Charles Read, CPA, USTCP, IRSAC
President/CEO GetPayroll
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The Federal Unemployment Tax Act (FUTA), with state unemployment systems, provides for payments of unemployment compensation to workers who have lost their jobs. Most employers pay both a federal and a state unemployment tax. For a list of state unemployment agencies, visit the US Department of Labor’s website at Only the employer pays FUTA tax; it isn’t withheld from the employee’s wages.

Who Must Pay?

In general, if you have paid employees more than $1,500.00 in a calendar quarter, and you had employees for some part of a day in each of 20 weeks for this year or last year, you will be subject to FUTA. That is basically everyone who has an employee.

There are special rules for household employees or farmworkers.

Figuring FUTA Tax

For 2021, the FUTA tax rate is 6.0%. The tax applies to the first $7,000 you pay to each employee as wages during the year. The $7,000 is the federal wage base. Your state wage base may be different.

Generally, you can take a credit against your FUTA tax for amounts you paid into state unemployment funds. The credit may be as much as 5.4% of FUTA taxable wages. If you’re entitled to the maximum 5.4% credit, the FUTA tax rate after credit is 0.6%. You’re entitled to the maximum credit if you paid your state unemployment taxes in full, on time, and on all the same wages that are subject to FUTA tax. In some states, the wages subject to state unemployment tax are the same as the wages subject to FUTA tax.

However, certain states exclude some types of wages from state unemployment tax, even though they’re subject to FUTA tax (for example, wages paid to corporate officers, certain payments of sick pay by unions, and certain fringe benefits). In such a case, you may be required to deposit more than 0.6% FUTA tax on those wages. See the instructions for Form 940 for further guidance.

Successor Employer

If you acquired a business from an employer who was liable for FUTA tax, you may be able to count the wages that the employer paid to the employees who continue to work for you when you figure the $7,000.00 FUTA tax wage base. See the Instructions for Form 940 for more information.

Depositing FUTA Tax

For deposit purposes, figure FUTA tax quarterly. Determine your FUTA tax liability by multiplying the amount of taxable wages paid during the quarter by 0.6%. Stop depositing FUTA tax on an employee’s wages when he or she reaches $7,000 in taxable wages for the calendar year.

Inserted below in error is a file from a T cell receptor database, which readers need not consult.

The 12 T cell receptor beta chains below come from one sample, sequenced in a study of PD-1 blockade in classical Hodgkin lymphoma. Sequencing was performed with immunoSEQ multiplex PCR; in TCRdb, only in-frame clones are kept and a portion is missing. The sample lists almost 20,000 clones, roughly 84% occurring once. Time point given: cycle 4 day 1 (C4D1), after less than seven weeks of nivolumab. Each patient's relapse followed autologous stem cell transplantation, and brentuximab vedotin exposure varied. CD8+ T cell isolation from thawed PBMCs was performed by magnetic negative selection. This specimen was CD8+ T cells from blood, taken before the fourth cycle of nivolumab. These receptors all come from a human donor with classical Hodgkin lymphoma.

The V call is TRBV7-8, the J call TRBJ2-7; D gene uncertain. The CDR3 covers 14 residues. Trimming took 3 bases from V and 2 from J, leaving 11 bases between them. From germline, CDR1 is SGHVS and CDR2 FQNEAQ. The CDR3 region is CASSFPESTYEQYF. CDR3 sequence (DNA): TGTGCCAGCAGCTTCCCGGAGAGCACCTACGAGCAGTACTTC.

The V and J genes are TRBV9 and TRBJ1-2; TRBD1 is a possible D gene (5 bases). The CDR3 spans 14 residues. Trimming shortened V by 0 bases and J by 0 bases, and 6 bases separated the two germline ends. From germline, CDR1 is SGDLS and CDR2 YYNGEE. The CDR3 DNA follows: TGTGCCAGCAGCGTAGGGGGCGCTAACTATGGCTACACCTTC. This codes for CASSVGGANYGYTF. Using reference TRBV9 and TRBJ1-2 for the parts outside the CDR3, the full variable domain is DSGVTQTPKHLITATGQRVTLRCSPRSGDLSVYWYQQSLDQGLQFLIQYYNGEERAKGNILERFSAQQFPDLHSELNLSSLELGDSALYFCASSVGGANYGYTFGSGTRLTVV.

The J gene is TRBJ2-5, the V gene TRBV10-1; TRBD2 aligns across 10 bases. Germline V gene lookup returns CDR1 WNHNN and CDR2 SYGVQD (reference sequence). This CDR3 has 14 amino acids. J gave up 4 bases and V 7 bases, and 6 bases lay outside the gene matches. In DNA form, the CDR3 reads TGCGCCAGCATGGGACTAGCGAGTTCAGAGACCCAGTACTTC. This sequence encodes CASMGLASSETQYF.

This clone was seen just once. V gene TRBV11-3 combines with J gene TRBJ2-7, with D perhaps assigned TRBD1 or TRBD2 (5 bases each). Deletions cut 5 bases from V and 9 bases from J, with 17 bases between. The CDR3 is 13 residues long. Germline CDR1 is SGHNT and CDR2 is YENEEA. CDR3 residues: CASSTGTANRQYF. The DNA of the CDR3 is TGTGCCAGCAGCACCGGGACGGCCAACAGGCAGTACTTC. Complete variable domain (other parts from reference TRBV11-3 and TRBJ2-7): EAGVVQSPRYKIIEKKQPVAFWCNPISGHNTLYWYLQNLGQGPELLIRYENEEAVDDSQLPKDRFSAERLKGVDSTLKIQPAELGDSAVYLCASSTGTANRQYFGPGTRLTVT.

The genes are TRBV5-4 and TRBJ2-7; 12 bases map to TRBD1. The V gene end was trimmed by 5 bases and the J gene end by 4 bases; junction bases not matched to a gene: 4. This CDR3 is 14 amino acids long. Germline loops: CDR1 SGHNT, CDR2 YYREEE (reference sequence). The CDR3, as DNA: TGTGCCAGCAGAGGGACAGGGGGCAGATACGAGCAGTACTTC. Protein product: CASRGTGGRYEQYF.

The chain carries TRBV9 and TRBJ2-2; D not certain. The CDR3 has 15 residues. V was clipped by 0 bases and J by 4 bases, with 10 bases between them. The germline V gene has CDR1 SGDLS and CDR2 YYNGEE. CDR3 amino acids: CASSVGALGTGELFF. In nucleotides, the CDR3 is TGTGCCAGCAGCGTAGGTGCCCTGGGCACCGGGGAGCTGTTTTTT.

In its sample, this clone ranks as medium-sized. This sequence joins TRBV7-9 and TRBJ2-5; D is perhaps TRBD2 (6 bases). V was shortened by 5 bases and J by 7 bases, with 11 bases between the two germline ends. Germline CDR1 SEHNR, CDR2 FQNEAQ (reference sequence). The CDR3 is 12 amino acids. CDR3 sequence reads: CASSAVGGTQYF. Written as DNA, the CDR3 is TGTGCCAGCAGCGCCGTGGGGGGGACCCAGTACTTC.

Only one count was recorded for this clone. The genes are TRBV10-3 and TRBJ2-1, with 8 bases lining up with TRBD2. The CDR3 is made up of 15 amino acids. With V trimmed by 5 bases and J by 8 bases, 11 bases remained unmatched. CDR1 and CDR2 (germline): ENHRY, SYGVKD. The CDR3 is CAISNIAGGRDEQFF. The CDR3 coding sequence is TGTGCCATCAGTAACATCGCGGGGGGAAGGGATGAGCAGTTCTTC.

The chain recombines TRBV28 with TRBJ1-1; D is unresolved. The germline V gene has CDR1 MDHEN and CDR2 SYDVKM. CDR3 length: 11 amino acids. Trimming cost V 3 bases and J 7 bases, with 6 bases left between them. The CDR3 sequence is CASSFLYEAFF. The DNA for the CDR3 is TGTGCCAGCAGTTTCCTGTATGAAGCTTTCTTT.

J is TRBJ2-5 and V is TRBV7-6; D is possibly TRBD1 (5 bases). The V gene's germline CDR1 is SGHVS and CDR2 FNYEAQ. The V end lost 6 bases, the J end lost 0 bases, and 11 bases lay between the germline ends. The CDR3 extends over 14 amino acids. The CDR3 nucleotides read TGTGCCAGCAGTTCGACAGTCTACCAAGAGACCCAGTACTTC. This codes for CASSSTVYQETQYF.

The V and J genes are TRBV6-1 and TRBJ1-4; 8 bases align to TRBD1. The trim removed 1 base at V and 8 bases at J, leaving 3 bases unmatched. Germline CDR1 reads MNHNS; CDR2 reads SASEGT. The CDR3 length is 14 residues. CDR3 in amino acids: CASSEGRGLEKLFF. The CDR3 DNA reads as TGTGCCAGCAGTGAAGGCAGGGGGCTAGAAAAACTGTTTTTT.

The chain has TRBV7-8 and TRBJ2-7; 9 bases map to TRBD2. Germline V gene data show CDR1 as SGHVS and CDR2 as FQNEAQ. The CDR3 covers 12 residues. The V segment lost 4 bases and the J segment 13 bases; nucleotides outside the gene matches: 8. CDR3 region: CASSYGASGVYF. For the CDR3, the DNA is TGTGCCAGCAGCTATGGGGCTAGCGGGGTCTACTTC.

If your FUTA tax liability for any calendar quarter is $500 or less, you don’t have to deposit the tax. Instead, you may carry it forward and add it to the liability figured in the next quarter to see if you must make a deposit. If your FUTA tax liability for any calendar quarter is over $500 (including any FUTA tax carried forward from an earlier quarter), you must deposit the tax by EFT.

Deposit the FUTA tax by the last day of the first month that follows the end of the quarter. If the due date for making your deposit falls on a Saturday, Sunday, or legal holiday, you may make your deposit on the next business day.

If your liability for the fourth quarter (plus any undeposited amount from any earlier quarter) is over $500, deposit the entire amount by the due date of Form 940 (January 31). If it is $500 or less, you can make a deposit, pay the tax with a credit or debit card, or pay the tax with your 2020 Form 940 by January 31, 2021. If you file Form 940 electronically, you can e-file and use EFT to pay the balance due. For more information on paying your taxes with a credit or debit card or using EFT, go to

Reporting FUTA Tax

Use Form 940 to report FUTA tax. File your Form 940 by January 31 of the year following your payroll calendar year (i.e. for 2021 payroll, the Form 940 must be filed by January 31, 2022).

Form 940 E-file

The Form 940 e-file program allows a taxpayer to electronically file Form 940 using a computer with an Internet connection and commercial tax preparation software. For more information, visit the IRS website at, or call 866-255-0654.

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